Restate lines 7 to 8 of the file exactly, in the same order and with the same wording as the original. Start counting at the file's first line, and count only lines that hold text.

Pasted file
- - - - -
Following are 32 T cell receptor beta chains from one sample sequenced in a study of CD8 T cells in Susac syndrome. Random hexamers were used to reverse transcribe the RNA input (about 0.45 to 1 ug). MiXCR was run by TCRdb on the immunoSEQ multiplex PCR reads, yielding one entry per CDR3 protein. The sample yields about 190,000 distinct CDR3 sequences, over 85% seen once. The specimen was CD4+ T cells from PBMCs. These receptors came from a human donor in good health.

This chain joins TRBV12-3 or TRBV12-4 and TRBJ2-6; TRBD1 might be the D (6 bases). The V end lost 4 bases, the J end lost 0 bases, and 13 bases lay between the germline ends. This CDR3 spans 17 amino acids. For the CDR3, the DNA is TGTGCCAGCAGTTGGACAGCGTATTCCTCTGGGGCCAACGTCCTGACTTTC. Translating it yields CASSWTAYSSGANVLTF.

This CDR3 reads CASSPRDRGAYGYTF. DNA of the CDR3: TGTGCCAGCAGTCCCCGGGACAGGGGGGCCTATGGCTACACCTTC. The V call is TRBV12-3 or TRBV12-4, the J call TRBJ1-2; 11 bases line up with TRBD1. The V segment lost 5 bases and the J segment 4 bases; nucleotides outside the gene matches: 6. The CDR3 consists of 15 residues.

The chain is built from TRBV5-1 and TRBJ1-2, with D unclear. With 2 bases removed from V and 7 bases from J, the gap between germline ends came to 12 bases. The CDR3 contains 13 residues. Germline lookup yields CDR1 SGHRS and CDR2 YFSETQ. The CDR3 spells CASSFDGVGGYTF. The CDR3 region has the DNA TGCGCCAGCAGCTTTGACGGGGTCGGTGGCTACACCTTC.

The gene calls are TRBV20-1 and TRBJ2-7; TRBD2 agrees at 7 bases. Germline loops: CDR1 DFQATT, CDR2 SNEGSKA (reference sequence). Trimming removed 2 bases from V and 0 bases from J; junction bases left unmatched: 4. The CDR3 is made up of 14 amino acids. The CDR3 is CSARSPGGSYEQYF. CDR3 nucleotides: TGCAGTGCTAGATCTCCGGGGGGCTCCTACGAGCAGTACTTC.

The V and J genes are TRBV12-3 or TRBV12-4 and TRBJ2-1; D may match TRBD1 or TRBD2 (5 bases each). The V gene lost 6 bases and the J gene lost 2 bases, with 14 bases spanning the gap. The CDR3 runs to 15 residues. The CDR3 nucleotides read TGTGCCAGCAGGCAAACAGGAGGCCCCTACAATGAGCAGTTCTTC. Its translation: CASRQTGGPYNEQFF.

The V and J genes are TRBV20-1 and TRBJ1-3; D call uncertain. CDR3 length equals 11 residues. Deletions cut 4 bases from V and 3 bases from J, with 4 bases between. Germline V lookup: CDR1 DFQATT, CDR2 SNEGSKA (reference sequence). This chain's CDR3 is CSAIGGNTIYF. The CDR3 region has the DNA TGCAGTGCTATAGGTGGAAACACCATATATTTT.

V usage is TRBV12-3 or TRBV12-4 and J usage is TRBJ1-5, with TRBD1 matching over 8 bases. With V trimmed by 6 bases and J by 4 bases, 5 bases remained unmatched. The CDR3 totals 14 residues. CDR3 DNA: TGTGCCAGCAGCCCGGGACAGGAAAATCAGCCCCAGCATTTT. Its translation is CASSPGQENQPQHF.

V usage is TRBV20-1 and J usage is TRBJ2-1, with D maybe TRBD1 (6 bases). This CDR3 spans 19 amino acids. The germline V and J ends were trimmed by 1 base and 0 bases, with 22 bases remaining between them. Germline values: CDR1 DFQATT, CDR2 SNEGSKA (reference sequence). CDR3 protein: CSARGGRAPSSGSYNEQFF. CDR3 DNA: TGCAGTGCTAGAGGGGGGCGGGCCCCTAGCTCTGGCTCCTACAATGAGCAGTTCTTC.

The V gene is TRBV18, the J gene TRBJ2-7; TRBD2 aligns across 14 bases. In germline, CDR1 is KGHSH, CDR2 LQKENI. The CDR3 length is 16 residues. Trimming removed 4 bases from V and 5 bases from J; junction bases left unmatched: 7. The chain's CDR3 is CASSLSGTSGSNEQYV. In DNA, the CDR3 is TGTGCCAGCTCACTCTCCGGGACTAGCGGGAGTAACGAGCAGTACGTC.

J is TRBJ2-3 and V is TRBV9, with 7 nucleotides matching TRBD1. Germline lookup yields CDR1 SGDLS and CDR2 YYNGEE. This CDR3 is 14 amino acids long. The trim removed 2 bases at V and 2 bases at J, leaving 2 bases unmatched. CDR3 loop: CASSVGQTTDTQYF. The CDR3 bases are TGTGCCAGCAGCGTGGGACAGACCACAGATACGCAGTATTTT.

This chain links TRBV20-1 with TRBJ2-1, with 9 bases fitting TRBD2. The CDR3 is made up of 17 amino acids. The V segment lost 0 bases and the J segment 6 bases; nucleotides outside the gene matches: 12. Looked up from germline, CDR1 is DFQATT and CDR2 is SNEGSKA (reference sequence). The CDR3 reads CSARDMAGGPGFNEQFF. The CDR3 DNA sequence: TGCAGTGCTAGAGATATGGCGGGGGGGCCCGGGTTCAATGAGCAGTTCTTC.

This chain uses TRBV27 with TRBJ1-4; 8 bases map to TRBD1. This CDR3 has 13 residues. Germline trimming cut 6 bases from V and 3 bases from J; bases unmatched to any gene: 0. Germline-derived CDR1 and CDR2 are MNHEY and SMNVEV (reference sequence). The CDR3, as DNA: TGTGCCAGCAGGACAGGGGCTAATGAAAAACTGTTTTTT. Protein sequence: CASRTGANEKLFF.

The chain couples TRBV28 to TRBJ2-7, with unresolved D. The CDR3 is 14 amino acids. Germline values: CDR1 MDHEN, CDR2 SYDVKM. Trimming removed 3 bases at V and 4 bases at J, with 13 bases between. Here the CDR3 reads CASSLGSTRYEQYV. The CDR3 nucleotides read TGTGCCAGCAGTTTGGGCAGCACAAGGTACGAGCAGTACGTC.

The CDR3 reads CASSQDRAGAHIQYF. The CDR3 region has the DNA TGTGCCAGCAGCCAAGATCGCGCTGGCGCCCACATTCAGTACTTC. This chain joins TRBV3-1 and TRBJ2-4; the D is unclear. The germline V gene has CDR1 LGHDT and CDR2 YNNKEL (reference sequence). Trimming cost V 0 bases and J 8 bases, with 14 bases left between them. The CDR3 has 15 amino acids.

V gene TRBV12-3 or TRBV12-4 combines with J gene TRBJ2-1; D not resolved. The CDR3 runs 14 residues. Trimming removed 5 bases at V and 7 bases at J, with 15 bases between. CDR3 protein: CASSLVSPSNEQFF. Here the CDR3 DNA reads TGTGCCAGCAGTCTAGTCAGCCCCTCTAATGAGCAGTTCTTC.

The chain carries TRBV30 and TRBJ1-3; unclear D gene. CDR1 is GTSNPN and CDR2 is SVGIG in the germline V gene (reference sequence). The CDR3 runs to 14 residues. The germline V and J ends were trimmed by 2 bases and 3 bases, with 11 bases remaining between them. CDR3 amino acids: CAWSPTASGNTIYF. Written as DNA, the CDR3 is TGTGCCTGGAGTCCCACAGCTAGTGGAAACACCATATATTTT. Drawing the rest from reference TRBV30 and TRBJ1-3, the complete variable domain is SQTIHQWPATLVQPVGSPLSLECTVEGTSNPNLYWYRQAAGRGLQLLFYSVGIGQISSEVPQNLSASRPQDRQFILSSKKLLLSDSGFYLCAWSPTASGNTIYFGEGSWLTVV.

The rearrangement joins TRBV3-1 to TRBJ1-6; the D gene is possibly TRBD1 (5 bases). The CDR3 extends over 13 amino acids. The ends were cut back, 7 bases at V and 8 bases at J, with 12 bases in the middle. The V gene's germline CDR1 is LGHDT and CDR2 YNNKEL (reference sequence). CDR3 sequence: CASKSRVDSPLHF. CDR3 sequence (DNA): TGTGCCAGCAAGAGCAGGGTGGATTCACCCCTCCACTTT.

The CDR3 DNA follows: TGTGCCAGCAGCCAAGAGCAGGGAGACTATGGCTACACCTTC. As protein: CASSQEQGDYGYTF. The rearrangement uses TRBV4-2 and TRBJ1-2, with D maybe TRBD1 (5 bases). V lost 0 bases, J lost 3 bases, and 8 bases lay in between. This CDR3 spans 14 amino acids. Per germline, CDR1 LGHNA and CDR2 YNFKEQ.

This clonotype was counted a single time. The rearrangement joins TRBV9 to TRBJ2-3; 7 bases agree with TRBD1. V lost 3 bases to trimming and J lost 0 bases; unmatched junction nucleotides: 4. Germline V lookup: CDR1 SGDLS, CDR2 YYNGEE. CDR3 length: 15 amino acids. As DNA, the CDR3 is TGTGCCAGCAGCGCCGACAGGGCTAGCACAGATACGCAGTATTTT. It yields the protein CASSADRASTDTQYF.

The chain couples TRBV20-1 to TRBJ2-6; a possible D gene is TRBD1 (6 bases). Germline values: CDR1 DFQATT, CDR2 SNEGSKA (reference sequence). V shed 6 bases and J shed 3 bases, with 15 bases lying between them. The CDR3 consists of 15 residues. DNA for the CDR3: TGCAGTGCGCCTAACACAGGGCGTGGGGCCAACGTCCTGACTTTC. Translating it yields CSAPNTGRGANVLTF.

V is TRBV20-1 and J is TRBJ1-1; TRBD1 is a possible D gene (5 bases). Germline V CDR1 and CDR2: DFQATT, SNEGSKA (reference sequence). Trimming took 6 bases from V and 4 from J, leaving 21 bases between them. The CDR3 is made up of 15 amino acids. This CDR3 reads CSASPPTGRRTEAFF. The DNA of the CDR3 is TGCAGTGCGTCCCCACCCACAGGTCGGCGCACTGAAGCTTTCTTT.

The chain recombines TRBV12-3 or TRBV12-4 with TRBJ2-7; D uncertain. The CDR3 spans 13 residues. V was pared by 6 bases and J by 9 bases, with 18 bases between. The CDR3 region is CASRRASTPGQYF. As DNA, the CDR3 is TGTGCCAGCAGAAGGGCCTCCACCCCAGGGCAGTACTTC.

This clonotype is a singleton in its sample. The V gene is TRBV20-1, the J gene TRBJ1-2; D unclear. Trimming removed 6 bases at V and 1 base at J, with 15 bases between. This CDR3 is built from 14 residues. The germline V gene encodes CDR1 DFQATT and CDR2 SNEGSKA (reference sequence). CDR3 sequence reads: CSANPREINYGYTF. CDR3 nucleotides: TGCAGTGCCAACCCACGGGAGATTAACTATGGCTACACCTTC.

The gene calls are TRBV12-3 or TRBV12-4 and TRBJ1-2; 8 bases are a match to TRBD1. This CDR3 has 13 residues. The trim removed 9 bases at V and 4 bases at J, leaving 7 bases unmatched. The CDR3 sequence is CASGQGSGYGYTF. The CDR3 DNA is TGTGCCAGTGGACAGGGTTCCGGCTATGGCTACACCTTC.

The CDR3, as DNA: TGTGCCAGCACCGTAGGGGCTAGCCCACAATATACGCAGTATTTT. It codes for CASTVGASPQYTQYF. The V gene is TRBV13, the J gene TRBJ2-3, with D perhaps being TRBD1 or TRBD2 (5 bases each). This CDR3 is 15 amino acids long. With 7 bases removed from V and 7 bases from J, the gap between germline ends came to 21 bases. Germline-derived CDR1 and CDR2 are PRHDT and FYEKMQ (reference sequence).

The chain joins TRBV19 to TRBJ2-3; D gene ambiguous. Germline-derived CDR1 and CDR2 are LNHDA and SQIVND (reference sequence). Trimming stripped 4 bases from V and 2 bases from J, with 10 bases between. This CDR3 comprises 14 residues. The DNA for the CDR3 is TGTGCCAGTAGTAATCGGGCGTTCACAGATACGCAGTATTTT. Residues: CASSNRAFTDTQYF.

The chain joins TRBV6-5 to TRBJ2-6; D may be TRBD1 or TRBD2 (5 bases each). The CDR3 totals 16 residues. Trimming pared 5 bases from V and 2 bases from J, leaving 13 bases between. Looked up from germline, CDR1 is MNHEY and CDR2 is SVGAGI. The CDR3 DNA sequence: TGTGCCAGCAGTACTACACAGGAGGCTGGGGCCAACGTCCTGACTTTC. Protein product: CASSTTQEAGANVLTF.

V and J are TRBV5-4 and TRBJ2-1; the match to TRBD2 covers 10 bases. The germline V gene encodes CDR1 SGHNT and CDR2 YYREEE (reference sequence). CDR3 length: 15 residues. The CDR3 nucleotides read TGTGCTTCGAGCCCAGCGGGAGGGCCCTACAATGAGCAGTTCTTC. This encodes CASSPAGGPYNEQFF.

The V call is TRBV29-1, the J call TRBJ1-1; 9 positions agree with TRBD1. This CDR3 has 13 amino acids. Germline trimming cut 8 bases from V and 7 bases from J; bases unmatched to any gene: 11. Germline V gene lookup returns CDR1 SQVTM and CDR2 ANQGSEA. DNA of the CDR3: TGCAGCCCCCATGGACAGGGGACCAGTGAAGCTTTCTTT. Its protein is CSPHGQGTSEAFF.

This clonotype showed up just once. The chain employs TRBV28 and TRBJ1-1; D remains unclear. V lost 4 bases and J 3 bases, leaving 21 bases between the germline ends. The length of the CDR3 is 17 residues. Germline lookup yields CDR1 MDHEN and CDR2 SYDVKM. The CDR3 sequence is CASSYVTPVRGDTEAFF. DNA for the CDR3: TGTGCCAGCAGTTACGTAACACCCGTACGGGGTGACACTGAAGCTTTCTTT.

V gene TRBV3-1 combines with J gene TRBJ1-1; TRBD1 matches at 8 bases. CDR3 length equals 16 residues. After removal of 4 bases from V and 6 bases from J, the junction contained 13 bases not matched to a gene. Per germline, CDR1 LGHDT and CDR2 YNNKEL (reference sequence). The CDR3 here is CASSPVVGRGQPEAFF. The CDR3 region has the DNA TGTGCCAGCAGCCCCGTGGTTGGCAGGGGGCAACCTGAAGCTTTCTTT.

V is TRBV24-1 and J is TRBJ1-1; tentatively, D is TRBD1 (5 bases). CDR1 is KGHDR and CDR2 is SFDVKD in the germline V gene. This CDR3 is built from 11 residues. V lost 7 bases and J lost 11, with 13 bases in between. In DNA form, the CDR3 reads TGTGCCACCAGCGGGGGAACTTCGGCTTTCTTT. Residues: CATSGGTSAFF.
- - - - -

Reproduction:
The V and J genes are TRBV20-1 and TRBJ1-3; D call uncertain. CDR3 length equals 11 residues. Deletions cut 4 bases from V and 3 bases from J, with 4 bases between. Germline V lookup: CDR1 DFQATT, CDR2 SNEGSKA (reference sequence). This chain's CDR3 is CSAIGGNTIYF. The CDR3 region has the DNA TGCAGTGCTATAGGTGGAAACACCATATATTTT.

V usage is TRBV12-3 or TRBV12-4 and J usage is TRBJ1-5, with TRBD1 matching over 8 bases. With V trimmed by 6 bases and J by 4 bases, 5 bases remained unmatched. The CDR3 totals 14 residues. CDR3 DNA: TGTGCCAGCAGCCCGGGACAGGAAAATCAGCCCCAGCATTTT. Its translation is CASSPGQENQPQHF.